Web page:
Twitter *    GoodReads *    Facebook  * Pinterest    *      Available on Amazon

Monday, June 15, 2020

Excerpt of a new MG Fantasy by Dorothy A. Winsor: The Wysman

The Wysman by Dorothy A. Winsor
Publisher:  Inspired Quill
Format:  Paperback & ebook
Publishing:  June 2020

"The Grabber is just a fright tale."

Former street kid Jarka was born with a crooked 
foot and uses a crutch, but that no longer matters now that he’s an apprentice Wysman, training to advise the king. When poor kids start to go missing from the city’s streets, though, Jarka suspects that whatever’s causing the disappearances comes from the castle.

Now he needs to watch his step or risk losing the
position he fought so hard to win… but when
someone close to him becomes the latest victim, Jarka knows he’s running out of time.  His search takes him from diving into ancient history, to standing up to those who want to beat or bleed the magic out of him. 

Will Jarka succeed in uncovering an evil long-hidden, or will he see friends and family vanish into the darkness."

Excerpt from Chapter 1 The Wysman

As soon as I stepped out into the empty castle courtyard, I felt it. The wind puffed through my clothes and walked a chill finger down my back. It wanted me, and it wanted me now. It had things to tell me then. My heart sped up. I hitched across the courtyard, amid signs of the castle household just beginning to stir. Smoke rose from the kitchen chimney. A boy was just vanishing into the stables carrying a bucket of whatever horses need in the morning. Other than the boy, the wind and I were the only ones around.
I hobbled through the gate from the main courtyard into the keep around the old tower. Damp shadows pooled inside the keep's mossy walls. In the dawn quiet, my crutch thudded even more loudly than usual as I crossed the flagstones toward the stairs leading to the top of the castle wall.
"Stop right there, boy."
I jumped, then caged my teeth around a curse. Absorbed in the feel of the wind, I hadn't even noticed the baby-faced guard looking down at me from the walkway. If I'd been that dozy when I lived on the streets, I'd be shivering in just my skin while some thief sold my clothes--fleas and all--on the other side of town.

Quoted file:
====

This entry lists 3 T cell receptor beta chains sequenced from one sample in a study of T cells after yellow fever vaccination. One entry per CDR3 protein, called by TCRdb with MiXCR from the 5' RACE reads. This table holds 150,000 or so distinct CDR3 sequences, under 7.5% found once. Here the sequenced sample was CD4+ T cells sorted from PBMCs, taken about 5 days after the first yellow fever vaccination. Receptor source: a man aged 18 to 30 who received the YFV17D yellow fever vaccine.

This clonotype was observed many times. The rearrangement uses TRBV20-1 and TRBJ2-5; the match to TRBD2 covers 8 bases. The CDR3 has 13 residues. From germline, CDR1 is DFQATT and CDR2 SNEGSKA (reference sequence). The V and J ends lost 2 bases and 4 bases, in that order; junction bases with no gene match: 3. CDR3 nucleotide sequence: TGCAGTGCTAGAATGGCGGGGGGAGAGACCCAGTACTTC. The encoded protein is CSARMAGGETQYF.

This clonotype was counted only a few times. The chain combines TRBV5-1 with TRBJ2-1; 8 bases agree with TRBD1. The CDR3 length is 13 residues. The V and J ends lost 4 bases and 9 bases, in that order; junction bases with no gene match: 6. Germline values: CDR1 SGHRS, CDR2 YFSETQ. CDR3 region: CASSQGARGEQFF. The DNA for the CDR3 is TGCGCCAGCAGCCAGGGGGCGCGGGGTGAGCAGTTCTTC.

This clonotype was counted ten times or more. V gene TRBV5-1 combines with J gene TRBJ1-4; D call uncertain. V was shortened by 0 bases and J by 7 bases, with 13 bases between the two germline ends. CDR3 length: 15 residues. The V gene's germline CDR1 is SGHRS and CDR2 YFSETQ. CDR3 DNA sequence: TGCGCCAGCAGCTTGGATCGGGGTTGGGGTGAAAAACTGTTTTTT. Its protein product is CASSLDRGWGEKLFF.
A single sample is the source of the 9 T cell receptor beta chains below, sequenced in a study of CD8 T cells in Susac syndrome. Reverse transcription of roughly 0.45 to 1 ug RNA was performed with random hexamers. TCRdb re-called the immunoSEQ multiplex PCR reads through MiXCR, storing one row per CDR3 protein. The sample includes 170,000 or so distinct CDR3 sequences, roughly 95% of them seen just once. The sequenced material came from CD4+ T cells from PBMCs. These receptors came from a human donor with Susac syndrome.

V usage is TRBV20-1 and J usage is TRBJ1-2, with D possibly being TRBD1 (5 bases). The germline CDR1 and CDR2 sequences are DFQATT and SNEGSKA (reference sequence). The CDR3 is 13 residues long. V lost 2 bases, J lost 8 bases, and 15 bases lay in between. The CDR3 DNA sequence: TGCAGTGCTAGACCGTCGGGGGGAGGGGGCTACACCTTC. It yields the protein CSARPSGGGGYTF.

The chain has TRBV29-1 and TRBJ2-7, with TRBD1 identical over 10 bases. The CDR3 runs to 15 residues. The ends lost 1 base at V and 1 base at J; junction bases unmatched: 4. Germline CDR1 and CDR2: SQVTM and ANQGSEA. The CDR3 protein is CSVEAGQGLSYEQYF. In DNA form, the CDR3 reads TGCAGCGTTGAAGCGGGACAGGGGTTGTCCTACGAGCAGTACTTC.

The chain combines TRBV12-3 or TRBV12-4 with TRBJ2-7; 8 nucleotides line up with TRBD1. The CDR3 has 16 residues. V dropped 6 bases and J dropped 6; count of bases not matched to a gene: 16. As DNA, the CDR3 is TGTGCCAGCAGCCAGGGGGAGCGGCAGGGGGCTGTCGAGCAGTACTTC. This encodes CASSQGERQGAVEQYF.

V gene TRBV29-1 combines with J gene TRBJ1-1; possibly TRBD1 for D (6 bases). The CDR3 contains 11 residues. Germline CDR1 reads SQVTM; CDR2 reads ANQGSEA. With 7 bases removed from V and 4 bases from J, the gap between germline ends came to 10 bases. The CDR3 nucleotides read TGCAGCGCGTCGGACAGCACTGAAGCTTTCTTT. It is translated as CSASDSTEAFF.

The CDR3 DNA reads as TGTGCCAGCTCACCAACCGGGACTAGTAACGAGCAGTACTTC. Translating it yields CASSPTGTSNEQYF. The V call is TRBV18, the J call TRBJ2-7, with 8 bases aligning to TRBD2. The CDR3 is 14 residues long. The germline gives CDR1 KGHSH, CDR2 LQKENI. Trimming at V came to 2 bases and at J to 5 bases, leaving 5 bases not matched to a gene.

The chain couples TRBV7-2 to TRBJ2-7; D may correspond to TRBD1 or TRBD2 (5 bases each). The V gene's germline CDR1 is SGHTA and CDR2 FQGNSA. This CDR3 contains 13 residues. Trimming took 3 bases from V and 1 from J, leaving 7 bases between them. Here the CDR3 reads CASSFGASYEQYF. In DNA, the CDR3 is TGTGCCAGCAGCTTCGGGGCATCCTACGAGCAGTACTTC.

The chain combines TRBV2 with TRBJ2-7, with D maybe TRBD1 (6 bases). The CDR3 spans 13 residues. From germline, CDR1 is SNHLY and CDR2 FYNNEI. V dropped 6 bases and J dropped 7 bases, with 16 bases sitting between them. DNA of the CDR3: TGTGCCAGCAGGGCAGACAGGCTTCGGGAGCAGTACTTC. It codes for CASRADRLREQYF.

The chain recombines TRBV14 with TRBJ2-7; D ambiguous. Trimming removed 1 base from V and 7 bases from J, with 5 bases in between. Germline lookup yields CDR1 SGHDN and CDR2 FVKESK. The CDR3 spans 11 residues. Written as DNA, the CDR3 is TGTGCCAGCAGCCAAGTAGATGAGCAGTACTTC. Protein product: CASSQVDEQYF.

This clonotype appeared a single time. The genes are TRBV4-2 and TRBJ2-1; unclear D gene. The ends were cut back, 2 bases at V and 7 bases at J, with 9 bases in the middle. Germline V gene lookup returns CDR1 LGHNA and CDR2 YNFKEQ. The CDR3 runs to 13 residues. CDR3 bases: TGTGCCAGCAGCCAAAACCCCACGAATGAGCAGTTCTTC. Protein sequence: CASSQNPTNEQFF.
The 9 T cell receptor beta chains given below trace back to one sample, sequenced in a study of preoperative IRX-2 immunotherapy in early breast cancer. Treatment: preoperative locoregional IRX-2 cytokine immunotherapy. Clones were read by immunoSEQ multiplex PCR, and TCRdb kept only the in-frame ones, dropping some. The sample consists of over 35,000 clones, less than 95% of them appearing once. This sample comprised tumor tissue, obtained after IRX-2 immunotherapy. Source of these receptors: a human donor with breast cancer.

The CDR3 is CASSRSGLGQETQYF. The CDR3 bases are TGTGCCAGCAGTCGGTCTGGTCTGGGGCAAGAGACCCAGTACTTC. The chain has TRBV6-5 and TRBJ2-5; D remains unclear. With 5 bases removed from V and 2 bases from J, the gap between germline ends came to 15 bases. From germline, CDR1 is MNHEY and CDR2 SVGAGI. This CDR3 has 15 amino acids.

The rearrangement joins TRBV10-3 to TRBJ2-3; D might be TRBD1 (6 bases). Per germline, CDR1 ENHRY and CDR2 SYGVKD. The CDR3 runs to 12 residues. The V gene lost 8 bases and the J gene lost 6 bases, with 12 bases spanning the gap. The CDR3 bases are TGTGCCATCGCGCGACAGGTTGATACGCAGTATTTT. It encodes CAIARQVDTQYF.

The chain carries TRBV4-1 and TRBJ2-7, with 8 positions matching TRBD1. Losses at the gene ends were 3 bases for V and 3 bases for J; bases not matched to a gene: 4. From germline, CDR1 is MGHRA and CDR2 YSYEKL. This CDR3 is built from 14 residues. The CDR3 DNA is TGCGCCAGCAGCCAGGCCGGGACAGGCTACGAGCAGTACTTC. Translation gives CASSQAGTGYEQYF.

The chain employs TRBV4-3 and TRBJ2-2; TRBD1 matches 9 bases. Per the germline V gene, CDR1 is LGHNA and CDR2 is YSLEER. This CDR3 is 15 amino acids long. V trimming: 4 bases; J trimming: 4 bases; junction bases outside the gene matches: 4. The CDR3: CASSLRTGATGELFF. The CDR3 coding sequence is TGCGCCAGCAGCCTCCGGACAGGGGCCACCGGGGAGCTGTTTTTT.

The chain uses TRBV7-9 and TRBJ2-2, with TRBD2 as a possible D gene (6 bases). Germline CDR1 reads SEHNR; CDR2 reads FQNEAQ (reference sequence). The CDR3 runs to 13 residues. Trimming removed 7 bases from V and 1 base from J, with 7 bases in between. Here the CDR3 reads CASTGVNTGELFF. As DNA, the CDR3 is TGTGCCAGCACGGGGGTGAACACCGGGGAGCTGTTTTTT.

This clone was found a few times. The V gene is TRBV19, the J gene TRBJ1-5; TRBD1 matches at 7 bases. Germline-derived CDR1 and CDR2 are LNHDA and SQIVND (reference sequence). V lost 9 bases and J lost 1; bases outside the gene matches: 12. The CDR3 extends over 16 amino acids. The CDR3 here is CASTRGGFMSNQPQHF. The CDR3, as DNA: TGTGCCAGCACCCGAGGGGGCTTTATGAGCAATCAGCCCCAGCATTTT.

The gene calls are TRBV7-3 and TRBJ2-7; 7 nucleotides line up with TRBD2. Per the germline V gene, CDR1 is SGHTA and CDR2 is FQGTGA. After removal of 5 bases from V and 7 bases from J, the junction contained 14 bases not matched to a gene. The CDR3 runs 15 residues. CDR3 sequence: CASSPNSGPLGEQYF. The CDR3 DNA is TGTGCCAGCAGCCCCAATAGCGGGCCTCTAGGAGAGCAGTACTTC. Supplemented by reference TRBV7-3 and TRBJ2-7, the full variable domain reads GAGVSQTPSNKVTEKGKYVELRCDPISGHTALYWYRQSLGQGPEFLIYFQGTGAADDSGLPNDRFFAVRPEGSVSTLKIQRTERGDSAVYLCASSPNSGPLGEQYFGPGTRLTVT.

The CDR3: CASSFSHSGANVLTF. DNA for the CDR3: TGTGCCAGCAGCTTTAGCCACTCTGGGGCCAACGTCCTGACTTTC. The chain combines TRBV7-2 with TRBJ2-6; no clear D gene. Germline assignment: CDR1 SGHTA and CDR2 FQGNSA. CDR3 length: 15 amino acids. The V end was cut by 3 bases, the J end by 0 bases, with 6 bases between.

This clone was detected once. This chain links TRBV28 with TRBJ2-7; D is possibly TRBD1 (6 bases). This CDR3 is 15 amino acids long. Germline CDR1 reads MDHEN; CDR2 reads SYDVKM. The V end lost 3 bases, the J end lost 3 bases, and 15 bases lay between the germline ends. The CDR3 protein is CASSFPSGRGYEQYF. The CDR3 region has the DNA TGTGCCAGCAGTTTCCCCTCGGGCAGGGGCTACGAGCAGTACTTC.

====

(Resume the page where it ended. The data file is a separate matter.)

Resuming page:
"Stop? Why?"
"You're not allowed up here." The guard rested his hand on the hilt of his sword. I'd not seen him before, so he was new and nervous as a fresh gang recruit guarding his territory. His accent said he was from somewhere deep in the farm country of Longrass.
I hesitated. The castle was still new territory for me too. How hard could I push? "Horse spit. Prince Beran himself picked me to be his Wysman someday because I can read the wind. I do it up there every morning."
"When I'm on duty, you don't." A smudge of struggling moustache quivered on the guard's upper lip. "As a matter of fact, I'm banning you from the keep while I'm guarding it. That stuff you fool with is dangerous." He shuddered. "Sorcery."

                                                               About the Author:  

Dorothy A. Winsor writes young adult and middle-grade fantasy. Her novels include Finders Keepers (Zharmae, 2015), Deep as a Tomb (Loose Leave Publishing, 2016), The Wind Reader (Inspired Quill, 2018), and The Wysman (June, 2020). At one time, Winsor taught technical writing at Iowa State University and GMI Engineering & Management Institute (now Kettering). She then discovered that writing fiction is much more fun and has never looked back. She lives in Chicagoland. 

Facebook  *   Twitter  *  Author's blog 

Order your copy of The Wysman at:  
 *   Amazon *   Inspired Quill *    

Thursday, June 4, 2020

MG review and Excerpt from Christoffer Johansen and the Return to Jötunheim (Zaria Fierce #7) by Keira Gillett

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Christoffer Johansen and the Return to Jötunheim by Keira Gillett 
Series:  Zaria Fierce #7
Format:  E-ARC
Publisher:  Keira Gillett

Number of Pages:  296
Published:  May 1st, 2020
Source:  Author in exchange for an honest review

Opening Line: "Christoffer Johansen loved magic and adventure, and not just the dungeon and dragons variety."

Christoffer Johansen and the Return to Jötunheim is the first book of Christoffer's series and the seventh book in the Zaria Fierce novels.  At the end of book six,  The Drakeland sword was broken into a dozen shards after it was used in a battle to keep the second of the three dragon brothers from wreaking havoc on the Under Realm.  A fact that Zaria has yet to confess to her mother, Queen Helena. 

 In the latest book, Christoffer traveled with Olaf to the Underrealm where they witnessed goblins gathering along the riverbank, bringing a concern that the goblins might have aligned with the final dragon brother. Olaf also shared that the water level of his river has been declining, seemingly drying up.  Upon bringing the terrible news to Queen Helena, Christoffer is given a note from the Queen to pass to Zaria.  The Queen gives Zaria a quest to replace the Drakeland Sword, the only weapon that can destroy a dragon.  Hoping for answers on how to go about this difficult task, they headed to the witch of Gloomwood Forest but her answers come with a price, they must bring her the first two items that they find in the sea.  She also tells them that "what you seek can only be gained by fulfilling a promise already made."  Which reminded them of the promise they made to bring Master Brown a white raven.  Hoping to secure a raven, Christoffer and his friends then traveled to the realm of giants but were met by resistance and the white raven, Skorri refused to help unless they pass three of his tests.